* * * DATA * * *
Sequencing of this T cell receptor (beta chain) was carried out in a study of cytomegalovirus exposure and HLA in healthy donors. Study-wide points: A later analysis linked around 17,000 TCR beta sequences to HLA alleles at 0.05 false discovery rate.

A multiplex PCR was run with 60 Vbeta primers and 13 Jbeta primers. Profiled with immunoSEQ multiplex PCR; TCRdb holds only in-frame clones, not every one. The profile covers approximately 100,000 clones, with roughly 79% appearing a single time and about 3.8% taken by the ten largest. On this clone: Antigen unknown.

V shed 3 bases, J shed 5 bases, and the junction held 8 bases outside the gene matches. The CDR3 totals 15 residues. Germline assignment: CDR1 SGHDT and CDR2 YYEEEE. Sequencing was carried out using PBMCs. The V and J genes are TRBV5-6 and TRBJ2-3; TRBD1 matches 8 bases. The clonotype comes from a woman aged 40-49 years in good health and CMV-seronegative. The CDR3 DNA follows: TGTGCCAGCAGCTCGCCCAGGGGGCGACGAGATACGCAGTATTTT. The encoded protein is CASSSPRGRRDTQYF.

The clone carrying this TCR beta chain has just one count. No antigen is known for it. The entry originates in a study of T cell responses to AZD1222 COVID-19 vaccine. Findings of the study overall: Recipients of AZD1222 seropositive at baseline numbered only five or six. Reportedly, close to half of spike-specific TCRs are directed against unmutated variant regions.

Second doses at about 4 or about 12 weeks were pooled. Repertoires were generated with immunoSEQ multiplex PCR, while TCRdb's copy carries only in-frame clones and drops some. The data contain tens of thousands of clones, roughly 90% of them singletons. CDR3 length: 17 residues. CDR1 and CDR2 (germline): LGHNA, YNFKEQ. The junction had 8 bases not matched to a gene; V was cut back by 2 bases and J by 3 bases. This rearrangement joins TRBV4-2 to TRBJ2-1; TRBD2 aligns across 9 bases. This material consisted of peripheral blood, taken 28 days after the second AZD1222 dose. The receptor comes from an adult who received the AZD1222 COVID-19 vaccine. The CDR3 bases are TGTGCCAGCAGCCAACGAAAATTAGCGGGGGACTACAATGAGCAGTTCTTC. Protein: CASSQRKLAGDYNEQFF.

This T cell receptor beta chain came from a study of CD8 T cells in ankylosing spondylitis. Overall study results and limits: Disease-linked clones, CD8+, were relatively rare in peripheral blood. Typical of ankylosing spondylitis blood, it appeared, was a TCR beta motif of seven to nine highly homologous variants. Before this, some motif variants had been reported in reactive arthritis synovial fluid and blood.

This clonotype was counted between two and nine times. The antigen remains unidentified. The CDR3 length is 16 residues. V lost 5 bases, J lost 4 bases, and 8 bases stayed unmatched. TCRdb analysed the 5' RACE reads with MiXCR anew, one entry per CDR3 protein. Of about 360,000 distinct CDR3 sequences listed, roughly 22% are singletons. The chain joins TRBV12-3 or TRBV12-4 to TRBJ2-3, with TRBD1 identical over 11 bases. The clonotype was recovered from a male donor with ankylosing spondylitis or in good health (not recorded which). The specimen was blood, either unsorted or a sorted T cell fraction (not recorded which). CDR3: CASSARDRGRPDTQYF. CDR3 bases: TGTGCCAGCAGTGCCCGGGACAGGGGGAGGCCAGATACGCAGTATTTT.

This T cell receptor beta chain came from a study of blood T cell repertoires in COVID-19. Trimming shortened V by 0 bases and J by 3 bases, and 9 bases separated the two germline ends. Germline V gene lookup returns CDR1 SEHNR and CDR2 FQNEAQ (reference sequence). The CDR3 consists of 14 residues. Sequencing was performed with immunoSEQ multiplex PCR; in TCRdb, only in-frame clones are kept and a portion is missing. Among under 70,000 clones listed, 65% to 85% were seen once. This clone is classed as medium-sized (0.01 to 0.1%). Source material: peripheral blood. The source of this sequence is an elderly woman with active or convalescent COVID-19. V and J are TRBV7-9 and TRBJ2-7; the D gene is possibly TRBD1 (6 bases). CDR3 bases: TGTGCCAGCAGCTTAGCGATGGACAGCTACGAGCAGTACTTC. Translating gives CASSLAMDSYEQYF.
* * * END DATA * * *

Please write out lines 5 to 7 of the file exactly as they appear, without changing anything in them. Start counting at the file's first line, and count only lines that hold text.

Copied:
Second doses at about 4 or about 12 weeks were pooled. Repertoires were generated with immunoSEQ multiplex PCR, while TCRdb's copy carries only in-frame clones and drops some. The data contain tens of thousands of clones, roughly 90% of them singletons. CDR3 length: 17 residues. CDR1 and CDR2 (germline): LGHNA, YNFKEQ. The junction had 8 bases not matched to a gene; V was cut back by 2 bases and J by 3 bases. This rearrangement joins TRBV4-2 to TRBJ2-1; TRBD2 aligns across 9 bases. This material consisted of peripheral blood, taken 28 days after the second AZD1222 dose. The receptor comes from an adult who received the AZD1222 COVID-19 vaccine. The CDR3 bases are TGTGCCAGCAGCCAACGAAAATTAGCGGGGGACTACAATGAGCAGTTCTTC. Protein: CASSQRKLAGDYNEQFF.

This T cell receptor beta chain came from a study of CD8 T cells in ankylosing spondylitis. Overall study results and limits: Disease-linked clones, CD8+, were relatively rare in peripheral blood. Typical of ankylosing spondylitis blood, it appeared, was a TCR beta motif of seven to nine highly homologous variants. Before this, some motif variants had been reported in reactive arthritis synovial fluid and blood.

This clonotype was counted between two and nine times. The antigen remains unidentified. The CDR3 length is 16 residues. V lost 5 bases, J lost 4 bases, and 8 bases stayed unmatched. TCRdb analysed the 5' RACE reads with MiXCR anew, one entry per CDR3 protein. Of about 360,000 distinct CDR3 sequences listed, roughly 22% are singletons. The chain joins TRBV12-3 or TRBV12-4 to TRBJ2-3, with TRBD1 identical over 11 bases. The clonotype was recovered from a male donor with ankylosing spondylitis or in good health (not recorded which). The specimen was blood, either unsorted or a sorted T cell fraction (not recorded which). CDR3: CASSARDRGRPDTQYF. CDR3 bases: TGTGCCAGCAGTGCCCGGGACAGGGGGAGGCCAGATACGCAGTATTTT.